Magic is an art form that allows us to experience the impossible, but some magic tricks are more implausible than others. We present two experiments that examined whether the objective probability of a trick occurring by chance influences how people experience the trick. In Experiment 1, participants watched different versions of a magic trick in which we manipulated the statistical probability of the trick occurring by chance. We found that the objective probability had no significant impact on how much people enjoyed the trick or how impressed they were by it. Our participants enjoyed the trick equally when there was a 25% chance of it succeeding by chance as when it was virtually impossible. The same was true for how impressed they were by the performance. However, tricks that were less likely to succeed by chance were rated as more difficult and impossible. More implausible tricks resulted in more participant explanations stating they did not know how the trick was done, as well as explanations implying it was fake. In a follow-up experiment, participants were presented with vignettes describing the same trick, and they were asked to judge the magician’s chances of succeeding. The statistical probability of the trick occurring by chance did not affect these judgments adversely, but they did do so when the same feat was performed by a nonmagician.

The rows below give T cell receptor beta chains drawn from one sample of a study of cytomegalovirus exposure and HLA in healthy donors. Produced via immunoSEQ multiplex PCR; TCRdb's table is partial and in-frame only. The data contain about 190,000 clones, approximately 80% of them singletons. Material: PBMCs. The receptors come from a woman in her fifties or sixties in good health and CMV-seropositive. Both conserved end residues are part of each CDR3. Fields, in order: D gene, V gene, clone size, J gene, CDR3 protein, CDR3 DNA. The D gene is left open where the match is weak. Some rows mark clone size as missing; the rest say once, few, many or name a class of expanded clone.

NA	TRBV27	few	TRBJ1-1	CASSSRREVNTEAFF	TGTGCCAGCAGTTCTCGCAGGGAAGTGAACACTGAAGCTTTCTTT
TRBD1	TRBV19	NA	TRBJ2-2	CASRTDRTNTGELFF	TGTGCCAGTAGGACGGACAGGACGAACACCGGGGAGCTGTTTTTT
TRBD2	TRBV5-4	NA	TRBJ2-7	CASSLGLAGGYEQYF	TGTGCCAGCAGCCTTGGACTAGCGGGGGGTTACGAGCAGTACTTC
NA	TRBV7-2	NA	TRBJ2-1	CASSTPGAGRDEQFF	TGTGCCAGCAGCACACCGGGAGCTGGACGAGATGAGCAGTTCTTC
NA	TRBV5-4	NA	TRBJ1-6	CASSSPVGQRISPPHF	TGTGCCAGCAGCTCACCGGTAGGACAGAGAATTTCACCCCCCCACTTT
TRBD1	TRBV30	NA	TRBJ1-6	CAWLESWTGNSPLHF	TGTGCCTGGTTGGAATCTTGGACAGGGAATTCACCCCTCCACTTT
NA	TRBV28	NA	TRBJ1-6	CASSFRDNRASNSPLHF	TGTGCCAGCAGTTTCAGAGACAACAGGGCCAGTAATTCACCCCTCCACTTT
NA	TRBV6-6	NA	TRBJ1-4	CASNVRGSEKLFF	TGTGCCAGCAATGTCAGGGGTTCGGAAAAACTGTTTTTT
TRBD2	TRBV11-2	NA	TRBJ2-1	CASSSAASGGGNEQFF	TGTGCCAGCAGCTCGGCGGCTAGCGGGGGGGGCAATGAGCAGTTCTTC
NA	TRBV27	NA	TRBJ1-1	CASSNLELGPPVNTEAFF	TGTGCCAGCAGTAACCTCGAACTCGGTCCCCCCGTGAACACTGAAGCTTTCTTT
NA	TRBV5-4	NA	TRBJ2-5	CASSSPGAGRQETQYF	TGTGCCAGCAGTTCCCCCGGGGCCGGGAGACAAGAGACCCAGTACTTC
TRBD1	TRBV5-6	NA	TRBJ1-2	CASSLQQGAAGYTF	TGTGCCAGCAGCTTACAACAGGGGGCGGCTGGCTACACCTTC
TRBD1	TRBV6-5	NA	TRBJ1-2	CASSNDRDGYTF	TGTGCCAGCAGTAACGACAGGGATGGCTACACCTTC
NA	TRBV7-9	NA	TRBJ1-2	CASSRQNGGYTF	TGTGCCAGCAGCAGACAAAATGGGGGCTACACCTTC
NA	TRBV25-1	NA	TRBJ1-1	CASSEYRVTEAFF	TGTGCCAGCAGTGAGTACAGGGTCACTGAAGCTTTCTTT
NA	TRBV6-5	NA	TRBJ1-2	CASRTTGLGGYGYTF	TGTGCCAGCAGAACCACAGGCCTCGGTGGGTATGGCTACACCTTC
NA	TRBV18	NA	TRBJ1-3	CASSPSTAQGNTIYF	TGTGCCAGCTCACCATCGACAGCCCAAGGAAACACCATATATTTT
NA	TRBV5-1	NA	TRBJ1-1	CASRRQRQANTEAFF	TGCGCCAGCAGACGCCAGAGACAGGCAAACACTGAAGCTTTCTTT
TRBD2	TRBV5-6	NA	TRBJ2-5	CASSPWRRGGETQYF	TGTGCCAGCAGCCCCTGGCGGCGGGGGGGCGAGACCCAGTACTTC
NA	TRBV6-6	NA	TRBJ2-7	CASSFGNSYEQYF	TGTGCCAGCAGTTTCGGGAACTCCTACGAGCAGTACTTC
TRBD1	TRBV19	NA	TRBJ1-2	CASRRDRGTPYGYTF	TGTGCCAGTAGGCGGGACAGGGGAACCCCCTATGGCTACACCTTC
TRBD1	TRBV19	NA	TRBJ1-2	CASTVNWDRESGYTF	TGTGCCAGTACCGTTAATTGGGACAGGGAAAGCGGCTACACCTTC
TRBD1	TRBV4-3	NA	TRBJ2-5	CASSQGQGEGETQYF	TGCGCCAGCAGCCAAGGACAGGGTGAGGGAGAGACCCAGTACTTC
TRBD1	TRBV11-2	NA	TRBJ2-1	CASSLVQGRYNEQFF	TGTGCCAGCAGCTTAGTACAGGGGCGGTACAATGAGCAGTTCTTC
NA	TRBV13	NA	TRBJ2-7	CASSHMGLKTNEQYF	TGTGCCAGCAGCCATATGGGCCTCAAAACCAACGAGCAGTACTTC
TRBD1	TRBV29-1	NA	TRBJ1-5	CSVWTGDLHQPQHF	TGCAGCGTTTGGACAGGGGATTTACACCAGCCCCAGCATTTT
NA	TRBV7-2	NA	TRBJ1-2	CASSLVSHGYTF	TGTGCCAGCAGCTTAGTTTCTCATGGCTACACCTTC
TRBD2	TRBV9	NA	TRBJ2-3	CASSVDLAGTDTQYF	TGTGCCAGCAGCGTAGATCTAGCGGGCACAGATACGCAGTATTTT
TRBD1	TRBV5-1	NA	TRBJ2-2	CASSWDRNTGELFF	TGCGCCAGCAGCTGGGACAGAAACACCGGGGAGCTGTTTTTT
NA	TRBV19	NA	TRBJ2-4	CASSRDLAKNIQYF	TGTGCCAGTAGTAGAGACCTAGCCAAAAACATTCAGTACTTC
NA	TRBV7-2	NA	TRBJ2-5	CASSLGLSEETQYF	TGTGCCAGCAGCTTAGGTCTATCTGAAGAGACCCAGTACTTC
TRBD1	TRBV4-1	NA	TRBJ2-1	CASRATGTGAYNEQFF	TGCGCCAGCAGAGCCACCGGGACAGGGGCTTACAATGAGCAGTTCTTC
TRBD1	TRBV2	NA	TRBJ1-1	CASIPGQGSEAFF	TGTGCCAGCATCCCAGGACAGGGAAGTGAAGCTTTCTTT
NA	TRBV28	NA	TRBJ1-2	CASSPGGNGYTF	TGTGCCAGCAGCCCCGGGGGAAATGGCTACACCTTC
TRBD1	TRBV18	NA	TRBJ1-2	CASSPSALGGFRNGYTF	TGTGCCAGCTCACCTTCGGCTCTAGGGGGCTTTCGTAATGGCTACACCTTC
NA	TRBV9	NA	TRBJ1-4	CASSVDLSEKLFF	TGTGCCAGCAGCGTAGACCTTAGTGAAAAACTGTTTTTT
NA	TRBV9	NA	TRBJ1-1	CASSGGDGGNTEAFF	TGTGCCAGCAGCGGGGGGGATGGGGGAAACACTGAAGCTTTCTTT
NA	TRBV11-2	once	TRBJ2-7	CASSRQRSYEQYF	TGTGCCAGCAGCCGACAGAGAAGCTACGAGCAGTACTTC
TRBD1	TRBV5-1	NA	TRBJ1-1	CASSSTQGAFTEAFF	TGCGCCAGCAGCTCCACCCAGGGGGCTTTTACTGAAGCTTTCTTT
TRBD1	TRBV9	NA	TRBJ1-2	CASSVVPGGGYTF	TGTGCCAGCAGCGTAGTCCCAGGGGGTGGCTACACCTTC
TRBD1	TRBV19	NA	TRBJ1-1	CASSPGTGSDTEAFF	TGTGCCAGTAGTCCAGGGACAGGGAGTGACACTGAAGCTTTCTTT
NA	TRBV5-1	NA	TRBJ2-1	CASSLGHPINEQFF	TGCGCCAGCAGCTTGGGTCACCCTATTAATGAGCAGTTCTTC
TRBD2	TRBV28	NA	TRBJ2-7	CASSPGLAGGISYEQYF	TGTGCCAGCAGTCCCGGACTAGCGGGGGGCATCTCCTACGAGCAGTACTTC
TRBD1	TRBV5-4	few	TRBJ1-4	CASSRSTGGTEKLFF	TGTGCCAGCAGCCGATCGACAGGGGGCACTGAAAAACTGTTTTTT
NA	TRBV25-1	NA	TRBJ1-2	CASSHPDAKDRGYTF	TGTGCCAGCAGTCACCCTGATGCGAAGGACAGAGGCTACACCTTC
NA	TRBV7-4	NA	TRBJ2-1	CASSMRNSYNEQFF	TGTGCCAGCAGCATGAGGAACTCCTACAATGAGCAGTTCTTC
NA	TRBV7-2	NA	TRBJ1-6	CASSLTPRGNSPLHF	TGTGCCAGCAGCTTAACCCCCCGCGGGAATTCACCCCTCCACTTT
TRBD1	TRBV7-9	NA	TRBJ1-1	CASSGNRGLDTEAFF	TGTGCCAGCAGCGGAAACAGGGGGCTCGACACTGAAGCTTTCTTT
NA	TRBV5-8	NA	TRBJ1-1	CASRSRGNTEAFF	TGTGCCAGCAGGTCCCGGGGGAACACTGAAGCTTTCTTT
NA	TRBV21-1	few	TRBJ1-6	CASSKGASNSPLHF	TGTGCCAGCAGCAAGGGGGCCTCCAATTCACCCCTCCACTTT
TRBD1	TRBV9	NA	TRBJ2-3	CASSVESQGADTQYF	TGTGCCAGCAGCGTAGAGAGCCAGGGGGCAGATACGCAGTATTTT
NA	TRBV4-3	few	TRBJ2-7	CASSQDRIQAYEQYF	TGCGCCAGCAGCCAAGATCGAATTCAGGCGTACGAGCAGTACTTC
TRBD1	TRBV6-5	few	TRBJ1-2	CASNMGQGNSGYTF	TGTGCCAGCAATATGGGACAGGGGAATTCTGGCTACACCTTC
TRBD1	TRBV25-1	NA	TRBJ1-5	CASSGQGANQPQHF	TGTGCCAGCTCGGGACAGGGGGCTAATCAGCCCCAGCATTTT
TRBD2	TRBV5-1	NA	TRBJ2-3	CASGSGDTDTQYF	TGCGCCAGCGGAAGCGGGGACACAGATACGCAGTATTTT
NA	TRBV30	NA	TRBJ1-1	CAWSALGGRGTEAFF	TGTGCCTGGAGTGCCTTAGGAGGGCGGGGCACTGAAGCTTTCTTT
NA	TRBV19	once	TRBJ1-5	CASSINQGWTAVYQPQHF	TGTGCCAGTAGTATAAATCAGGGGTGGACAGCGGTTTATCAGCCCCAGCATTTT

Publication Date


Publication Title




Embargo Period


Organisational Unit

School of Psychology